090813_usmex_practice_klinsmannjurgen_olson_us_mex_jo_9-8-2013_0392_dxo Jeremy Olson for American Soccer Now
coaching talk

Jurgen Klinsmann Arrived at Just the Right Time

The United States national team manager led the Americans to the World Cup and posted some excellent wins. But how much is about him and how much is a result of the situation?
BY Noah Davis Posted
September 11, 2013
6:21 PM
Jurgen Klinsmann is getting a lot of credit these days. And he deserves it. The list of accomplishments is long and grows longer by the month. Wins in Italy and Mexico. A trip to Brazil. First place in the Hexagonal. Etc. etc.

A great deal of the praise comes from the German's ability to re-focus the American style and deepen the player pool.

"This is more of a difficult team to break into. We have more quality on this team. We have more depth on this team," Clint Dempsey said after the United States defeated Mexico in Columbus and qualified for the 2014 World Cup.

That statement is undeniable. Landon Donovan made the case even more clear a few days earlier in Costa Rica. When asked if this was the best American team ever, he said a single word: "Unquestioned."

But how much of this can Klinsmann actually take credit for? Some, but not all.

A math problem: the U.S. has used 47 players in 19 games in 2013. Thirty-nine different men have started at least one match. That's a lot. But Bob Bradley used 58 players in 2009's 24 games, the last comparable year in the four-year national team cycle. He gave starts to 49 of them.

The narrative of Klinsmann is succeeding where previous coaches have failed simply because he's using more players is false.

What we're seeing, and what is benefitting the new manager, is the growing depth of the U.S. pool. National team managers, after all, aren't responsible for developing talent. That falls to club coaches, whether it be in Major League Soccer or in Europe. And the increased opportunities that Americans have been getting all over the world is paying off with increased talent.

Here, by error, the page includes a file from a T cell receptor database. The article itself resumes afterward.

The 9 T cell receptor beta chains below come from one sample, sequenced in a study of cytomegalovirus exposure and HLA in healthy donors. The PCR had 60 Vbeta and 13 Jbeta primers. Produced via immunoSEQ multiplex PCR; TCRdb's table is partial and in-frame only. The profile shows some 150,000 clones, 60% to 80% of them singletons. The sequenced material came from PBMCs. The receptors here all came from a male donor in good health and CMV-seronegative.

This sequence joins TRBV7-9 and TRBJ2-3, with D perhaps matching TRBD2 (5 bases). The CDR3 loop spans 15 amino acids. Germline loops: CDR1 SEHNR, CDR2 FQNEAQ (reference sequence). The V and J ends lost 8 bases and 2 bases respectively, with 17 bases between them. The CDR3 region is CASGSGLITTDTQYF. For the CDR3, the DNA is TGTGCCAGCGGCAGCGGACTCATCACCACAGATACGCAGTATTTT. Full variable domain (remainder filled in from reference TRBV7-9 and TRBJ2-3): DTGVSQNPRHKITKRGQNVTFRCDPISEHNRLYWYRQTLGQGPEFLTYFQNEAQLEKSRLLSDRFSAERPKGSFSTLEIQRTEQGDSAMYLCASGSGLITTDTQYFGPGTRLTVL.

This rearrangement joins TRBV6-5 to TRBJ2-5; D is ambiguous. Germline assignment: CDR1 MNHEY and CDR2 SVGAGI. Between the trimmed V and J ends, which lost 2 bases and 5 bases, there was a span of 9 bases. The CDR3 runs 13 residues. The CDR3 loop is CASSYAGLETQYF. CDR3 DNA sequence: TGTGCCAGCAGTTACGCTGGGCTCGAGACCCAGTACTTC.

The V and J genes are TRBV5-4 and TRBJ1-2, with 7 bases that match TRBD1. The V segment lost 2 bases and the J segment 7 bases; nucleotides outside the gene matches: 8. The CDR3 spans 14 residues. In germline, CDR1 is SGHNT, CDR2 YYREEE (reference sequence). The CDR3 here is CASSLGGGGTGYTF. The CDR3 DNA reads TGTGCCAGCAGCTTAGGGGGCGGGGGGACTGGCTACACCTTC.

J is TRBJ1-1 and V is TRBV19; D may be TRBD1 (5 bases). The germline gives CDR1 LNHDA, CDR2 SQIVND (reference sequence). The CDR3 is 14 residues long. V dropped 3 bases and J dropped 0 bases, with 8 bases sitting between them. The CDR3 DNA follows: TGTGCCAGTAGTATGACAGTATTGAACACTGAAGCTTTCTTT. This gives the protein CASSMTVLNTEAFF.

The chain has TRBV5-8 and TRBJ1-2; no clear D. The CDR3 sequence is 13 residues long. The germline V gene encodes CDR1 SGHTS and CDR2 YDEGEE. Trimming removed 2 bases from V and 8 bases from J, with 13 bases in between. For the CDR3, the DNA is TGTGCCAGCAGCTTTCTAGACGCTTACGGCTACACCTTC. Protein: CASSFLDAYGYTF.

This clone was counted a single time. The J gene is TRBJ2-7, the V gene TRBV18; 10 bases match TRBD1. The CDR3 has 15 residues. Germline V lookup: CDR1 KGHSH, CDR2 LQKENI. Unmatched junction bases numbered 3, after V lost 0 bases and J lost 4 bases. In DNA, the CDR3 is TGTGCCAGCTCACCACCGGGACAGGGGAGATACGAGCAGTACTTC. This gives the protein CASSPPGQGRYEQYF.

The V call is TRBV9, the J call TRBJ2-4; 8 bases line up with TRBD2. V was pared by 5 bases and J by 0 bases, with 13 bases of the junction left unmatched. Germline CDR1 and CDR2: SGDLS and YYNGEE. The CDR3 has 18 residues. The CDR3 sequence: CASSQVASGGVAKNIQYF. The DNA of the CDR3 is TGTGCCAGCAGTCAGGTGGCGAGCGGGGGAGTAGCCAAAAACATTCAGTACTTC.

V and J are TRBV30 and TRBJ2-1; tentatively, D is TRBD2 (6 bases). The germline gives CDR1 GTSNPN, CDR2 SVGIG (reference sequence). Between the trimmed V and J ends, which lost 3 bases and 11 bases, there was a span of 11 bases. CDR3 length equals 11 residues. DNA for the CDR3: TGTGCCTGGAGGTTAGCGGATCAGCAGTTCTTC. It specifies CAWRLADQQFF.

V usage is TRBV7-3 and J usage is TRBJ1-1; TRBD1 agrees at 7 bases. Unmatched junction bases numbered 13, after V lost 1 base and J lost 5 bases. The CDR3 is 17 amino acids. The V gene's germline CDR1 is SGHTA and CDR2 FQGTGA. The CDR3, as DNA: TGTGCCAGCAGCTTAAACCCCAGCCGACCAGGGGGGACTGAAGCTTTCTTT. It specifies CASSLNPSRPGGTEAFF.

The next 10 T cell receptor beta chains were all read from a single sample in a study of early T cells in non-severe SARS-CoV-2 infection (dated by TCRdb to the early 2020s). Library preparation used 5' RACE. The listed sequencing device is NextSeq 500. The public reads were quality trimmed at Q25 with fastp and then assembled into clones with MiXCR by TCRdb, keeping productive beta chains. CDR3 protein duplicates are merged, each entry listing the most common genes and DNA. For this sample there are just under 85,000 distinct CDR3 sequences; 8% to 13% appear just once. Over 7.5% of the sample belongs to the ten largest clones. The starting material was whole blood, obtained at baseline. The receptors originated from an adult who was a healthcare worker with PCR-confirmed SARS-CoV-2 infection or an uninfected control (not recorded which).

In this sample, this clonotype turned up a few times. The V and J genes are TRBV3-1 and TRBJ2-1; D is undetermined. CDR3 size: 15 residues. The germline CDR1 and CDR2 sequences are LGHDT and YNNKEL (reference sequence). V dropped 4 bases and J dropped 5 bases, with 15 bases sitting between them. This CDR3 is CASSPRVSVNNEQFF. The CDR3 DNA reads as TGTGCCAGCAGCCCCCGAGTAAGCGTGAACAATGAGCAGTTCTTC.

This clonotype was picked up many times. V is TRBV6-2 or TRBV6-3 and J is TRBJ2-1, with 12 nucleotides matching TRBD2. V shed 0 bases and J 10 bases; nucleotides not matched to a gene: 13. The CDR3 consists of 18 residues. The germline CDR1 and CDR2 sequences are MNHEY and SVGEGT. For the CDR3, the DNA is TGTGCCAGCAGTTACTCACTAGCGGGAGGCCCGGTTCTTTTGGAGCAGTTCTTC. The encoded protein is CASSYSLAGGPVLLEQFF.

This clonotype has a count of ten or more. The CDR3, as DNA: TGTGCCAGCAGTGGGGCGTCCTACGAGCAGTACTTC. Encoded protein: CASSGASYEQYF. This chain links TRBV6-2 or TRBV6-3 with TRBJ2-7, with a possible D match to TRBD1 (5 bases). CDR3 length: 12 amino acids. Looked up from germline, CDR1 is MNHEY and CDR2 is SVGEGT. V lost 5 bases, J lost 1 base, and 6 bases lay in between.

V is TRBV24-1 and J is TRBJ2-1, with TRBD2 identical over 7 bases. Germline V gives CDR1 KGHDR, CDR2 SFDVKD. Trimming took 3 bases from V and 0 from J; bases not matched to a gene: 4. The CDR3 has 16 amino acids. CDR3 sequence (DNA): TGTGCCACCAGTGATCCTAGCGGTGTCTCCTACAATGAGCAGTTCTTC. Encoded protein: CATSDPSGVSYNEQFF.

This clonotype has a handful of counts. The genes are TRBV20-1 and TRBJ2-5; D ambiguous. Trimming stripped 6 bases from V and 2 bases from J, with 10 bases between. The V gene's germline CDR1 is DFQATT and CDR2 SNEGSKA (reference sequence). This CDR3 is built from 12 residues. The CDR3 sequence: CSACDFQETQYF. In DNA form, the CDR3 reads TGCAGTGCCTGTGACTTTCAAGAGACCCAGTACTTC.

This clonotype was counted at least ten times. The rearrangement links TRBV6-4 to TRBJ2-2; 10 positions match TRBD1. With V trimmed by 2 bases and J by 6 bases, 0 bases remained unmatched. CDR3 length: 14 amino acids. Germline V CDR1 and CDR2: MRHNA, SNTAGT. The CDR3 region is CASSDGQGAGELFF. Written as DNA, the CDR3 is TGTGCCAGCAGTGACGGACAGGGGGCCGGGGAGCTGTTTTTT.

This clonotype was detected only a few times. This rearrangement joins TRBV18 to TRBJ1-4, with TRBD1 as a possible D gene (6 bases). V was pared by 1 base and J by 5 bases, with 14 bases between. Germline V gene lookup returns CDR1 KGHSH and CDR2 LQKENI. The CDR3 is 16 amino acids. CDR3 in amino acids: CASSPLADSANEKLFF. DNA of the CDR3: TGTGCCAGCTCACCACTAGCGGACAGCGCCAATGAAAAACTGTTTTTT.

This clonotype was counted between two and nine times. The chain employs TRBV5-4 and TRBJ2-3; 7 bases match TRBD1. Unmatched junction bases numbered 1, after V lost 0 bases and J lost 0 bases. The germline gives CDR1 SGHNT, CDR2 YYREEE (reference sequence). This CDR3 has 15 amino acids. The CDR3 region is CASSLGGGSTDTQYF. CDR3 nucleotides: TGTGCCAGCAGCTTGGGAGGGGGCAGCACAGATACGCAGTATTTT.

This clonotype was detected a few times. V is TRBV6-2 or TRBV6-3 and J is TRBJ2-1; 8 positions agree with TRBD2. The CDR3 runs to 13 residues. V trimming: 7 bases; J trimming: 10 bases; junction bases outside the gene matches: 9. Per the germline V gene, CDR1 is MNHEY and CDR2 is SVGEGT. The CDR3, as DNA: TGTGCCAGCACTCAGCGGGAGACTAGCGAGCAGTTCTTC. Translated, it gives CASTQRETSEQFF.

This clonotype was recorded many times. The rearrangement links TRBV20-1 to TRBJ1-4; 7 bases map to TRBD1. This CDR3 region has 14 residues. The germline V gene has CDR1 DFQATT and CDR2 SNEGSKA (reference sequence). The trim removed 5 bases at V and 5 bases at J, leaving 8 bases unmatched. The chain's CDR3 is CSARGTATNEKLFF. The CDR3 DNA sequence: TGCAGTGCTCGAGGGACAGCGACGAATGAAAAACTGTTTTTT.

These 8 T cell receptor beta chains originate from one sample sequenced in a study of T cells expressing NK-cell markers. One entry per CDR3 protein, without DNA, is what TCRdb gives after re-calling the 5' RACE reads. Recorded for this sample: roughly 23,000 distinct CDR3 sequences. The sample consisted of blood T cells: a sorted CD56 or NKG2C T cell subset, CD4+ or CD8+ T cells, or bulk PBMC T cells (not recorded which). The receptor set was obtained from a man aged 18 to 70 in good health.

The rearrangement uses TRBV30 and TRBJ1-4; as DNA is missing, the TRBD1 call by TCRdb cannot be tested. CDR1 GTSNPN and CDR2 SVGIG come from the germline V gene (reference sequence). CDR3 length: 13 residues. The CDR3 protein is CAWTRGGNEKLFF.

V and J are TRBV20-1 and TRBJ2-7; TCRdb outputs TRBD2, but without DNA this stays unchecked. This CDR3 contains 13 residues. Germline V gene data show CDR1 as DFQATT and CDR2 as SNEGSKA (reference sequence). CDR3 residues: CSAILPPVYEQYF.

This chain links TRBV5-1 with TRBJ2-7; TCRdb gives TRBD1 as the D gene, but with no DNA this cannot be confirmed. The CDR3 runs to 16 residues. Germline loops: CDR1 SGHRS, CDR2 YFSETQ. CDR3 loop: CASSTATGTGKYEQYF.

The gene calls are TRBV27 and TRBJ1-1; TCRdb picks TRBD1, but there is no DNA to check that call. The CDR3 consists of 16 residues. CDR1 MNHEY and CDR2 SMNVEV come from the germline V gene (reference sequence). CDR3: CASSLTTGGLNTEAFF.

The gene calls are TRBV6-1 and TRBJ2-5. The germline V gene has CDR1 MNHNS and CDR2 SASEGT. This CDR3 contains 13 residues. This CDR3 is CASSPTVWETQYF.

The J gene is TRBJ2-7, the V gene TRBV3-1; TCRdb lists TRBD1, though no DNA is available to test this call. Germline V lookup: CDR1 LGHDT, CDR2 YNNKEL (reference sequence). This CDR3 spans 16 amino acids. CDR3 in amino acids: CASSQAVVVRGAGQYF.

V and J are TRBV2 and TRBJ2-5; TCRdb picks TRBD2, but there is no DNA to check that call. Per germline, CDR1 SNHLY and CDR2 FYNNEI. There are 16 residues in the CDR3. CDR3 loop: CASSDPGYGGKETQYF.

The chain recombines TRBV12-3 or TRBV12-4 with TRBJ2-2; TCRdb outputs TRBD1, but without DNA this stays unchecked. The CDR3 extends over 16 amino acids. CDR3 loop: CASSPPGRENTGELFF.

Perhaps you could make the argument that Klinsmann has done a better job of retaining dual national talent than his predecessors, but Bradley convinced Jermaine Jones to switch to the Stars and Stripes and was prepared to bring in Joe Corona before he was fired in the summer of 2011. His under-20 coach, Thomas Rongen, did a lot to identify promising young talents and begin to open channels. He famously found Mix Diskerud simply by asking who he was.

The point is that Bradley might have been too rigid with his lineup choices at times and favored some players that the American soccer fans would rather have never seen the field, but he did experiment, recruit, and attempt to find the best team. It just wasn't good enough.

Klinsmann has famously made practices more difficult and instilled a new level of competition in camps. It pushes players to be their best and, to their credit, most of them are responding well.

"They know they have guys behind them in every position so they know if they don't give everything they have the next one comes in and steals his spot. Therefore there is more competition than before," he said after the game against Mexico. But again, that's a much easier thing to do when that statement is actually true.

Klinsmann is not a miracle worker. He is simply a smart coach doing a good job. Like any successful manager he is maximizing the talent he has available. It just so happens that the talent at his disposal is better than ever.

What do you think of Klinsmann's performance so far? Tell us below, or check out our interactive ASN Matrix and give an in-depth response to the question.

Post a comment